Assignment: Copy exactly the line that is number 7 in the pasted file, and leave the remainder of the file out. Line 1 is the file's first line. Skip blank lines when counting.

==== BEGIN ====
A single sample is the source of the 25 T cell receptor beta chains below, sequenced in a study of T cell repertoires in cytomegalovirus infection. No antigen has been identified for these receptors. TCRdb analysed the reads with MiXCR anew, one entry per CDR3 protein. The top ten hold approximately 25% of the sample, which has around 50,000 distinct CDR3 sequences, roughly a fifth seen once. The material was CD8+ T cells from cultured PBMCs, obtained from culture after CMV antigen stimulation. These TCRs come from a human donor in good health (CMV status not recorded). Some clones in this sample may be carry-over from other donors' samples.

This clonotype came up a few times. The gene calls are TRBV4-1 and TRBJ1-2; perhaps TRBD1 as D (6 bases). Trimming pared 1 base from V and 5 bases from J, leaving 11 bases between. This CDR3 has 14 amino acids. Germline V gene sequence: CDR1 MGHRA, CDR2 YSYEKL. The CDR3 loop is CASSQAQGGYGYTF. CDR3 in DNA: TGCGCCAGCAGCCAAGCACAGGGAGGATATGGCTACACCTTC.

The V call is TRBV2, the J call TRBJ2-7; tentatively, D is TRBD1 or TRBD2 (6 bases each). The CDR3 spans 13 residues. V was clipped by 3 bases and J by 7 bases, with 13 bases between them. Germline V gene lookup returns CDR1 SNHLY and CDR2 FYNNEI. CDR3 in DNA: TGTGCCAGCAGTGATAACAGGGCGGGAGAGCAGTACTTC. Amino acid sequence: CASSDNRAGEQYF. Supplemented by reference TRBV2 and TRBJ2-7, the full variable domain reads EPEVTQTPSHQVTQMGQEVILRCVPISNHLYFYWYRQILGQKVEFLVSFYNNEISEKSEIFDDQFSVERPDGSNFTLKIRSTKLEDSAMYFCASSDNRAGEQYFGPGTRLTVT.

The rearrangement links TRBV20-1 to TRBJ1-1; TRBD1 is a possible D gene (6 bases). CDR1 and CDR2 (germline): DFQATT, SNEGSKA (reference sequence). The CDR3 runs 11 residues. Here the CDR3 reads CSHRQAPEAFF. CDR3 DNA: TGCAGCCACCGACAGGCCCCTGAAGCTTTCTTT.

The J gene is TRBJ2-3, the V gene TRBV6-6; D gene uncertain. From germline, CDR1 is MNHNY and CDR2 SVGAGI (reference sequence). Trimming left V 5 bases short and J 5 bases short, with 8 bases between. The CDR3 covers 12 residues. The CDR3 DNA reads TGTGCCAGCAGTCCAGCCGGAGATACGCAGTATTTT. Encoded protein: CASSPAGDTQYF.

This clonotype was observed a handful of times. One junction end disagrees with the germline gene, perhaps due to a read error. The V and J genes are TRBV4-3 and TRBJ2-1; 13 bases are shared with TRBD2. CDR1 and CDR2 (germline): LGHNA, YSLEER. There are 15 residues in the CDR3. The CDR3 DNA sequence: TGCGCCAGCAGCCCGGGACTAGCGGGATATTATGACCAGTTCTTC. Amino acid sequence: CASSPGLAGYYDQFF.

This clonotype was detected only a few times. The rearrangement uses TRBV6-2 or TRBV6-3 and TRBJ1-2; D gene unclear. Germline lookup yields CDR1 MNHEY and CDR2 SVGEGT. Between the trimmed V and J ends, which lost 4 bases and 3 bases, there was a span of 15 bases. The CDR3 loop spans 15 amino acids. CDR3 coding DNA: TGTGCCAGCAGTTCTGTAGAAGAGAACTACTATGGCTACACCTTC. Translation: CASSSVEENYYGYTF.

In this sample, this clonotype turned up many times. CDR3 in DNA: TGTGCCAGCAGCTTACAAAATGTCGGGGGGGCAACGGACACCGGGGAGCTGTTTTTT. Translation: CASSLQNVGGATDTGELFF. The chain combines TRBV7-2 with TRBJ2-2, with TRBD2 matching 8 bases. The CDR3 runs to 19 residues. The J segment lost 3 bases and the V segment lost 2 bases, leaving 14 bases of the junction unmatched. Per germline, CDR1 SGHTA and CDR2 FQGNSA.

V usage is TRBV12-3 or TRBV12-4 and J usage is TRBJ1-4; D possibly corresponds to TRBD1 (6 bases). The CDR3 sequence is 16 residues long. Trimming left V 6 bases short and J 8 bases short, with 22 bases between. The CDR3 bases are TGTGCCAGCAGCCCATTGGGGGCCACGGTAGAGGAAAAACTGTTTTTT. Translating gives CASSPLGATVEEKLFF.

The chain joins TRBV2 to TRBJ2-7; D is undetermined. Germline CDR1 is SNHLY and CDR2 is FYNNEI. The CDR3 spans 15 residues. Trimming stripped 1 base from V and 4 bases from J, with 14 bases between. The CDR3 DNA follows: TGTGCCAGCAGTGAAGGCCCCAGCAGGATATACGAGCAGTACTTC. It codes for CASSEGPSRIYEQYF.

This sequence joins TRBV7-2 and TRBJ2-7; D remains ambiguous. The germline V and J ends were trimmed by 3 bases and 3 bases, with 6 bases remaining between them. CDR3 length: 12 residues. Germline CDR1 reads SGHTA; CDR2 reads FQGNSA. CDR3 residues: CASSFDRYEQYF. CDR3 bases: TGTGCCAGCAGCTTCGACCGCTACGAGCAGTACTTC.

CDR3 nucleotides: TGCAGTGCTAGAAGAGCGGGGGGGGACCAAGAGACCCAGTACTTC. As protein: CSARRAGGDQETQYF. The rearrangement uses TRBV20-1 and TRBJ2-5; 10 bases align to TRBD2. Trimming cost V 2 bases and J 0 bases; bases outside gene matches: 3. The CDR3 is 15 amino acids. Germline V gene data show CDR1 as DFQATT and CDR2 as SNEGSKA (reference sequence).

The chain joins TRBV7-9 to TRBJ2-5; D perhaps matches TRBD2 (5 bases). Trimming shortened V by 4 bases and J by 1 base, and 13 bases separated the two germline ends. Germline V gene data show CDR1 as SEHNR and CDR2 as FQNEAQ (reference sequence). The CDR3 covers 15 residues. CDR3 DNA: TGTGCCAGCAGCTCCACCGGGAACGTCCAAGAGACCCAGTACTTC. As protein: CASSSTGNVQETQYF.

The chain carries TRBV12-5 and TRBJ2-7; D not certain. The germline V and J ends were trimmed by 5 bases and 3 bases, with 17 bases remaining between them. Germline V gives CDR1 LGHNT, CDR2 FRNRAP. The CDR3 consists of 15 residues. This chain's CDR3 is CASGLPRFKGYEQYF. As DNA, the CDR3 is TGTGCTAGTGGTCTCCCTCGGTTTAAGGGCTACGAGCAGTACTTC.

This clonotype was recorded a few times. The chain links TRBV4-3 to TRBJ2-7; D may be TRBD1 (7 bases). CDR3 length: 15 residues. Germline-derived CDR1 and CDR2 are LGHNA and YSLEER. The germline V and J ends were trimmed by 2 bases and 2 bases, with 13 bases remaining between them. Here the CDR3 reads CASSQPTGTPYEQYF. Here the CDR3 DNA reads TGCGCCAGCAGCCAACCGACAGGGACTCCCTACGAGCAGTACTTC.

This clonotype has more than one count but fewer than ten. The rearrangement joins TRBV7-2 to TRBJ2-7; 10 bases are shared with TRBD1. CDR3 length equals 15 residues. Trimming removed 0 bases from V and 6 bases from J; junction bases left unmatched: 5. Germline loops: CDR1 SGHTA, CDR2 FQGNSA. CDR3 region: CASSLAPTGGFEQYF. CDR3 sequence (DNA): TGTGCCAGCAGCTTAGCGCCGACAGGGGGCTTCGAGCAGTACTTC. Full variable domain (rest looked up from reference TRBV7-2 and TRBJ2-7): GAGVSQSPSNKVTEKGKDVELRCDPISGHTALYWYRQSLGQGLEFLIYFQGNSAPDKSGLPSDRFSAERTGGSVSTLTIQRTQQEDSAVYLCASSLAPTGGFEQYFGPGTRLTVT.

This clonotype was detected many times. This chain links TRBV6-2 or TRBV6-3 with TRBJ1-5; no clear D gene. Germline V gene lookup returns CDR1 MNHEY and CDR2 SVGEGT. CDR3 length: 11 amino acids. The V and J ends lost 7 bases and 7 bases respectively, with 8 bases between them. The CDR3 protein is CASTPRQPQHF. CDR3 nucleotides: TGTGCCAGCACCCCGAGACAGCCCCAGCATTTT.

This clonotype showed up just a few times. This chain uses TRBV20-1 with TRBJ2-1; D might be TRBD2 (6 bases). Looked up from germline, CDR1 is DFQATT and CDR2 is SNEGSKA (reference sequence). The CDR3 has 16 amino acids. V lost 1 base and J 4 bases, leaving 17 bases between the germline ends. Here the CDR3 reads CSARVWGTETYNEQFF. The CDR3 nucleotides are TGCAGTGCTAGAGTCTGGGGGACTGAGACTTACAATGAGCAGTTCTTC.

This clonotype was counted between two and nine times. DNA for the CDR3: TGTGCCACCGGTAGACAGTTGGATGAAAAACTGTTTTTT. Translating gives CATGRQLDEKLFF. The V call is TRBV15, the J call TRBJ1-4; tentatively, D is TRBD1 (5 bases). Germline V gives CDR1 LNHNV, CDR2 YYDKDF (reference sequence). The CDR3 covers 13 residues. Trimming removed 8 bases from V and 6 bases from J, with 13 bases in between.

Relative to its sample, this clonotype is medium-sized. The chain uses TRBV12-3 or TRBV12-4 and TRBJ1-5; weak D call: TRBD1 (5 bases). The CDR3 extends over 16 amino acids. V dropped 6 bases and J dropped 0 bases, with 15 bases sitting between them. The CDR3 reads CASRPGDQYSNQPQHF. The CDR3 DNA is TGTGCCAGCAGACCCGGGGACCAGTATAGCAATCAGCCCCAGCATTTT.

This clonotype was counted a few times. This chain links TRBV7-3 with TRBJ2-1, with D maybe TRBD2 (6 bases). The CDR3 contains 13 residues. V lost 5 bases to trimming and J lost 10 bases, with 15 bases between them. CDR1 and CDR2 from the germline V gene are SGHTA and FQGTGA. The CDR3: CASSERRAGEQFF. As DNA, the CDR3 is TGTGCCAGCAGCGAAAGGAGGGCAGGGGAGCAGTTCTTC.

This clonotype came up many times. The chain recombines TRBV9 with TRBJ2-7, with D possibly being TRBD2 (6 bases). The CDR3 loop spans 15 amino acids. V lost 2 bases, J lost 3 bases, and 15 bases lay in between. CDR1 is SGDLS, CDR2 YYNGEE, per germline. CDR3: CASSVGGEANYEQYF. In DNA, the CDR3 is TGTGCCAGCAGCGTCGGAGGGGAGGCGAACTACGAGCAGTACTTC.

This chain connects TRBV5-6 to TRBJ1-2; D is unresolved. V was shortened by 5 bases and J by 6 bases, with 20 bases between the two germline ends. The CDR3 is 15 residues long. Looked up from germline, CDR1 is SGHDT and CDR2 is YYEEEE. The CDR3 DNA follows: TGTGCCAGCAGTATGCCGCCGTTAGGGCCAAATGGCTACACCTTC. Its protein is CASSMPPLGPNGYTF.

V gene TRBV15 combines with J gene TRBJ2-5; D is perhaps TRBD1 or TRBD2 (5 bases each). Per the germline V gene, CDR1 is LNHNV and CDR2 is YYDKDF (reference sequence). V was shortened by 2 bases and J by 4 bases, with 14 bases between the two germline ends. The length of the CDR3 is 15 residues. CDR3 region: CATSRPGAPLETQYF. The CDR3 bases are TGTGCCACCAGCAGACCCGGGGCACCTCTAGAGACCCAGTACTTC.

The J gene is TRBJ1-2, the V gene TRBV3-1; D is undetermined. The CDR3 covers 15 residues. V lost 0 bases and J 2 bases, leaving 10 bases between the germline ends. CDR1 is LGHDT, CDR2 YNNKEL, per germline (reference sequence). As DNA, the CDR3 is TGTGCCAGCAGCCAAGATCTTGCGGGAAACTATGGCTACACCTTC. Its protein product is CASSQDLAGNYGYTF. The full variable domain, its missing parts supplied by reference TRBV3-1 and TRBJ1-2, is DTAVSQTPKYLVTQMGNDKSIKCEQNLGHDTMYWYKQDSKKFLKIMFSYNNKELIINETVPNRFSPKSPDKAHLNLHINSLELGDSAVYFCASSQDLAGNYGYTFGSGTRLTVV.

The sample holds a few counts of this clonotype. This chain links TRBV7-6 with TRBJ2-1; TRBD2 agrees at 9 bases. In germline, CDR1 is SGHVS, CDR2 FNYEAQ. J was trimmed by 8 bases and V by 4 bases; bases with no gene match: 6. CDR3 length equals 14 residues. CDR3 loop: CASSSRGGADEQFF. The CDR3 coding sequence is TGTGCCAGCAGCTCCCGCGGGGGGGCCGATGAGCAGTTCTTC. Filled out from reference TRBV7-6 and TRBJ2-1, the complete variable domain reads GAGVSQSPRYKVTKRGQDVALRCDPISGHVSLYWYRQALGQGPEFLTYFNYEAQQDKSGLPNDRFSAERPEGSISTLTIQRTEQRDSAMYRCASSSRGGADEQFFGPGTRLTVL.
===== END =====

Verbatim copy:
This clonotype was detected only a few times. The rearrangement uses TRBV6-2 or TRBV6-3 and TRBJ1-2; D gene unclear. Germline lookup yields CDR1 MNHEY and CDR2 SVGEGT. Between the trimmed V and J ends, which lost 4 bases and 3 bases, there was a span of 15 bases. The CDR3 loop spans 15 amino acids. CDR3 coding DNA: TGTGCCAGCAGTTCTGTAGAAGAGAACTACTATGGCTACACCTTC. Translation: CASSSVEENYYGYTF.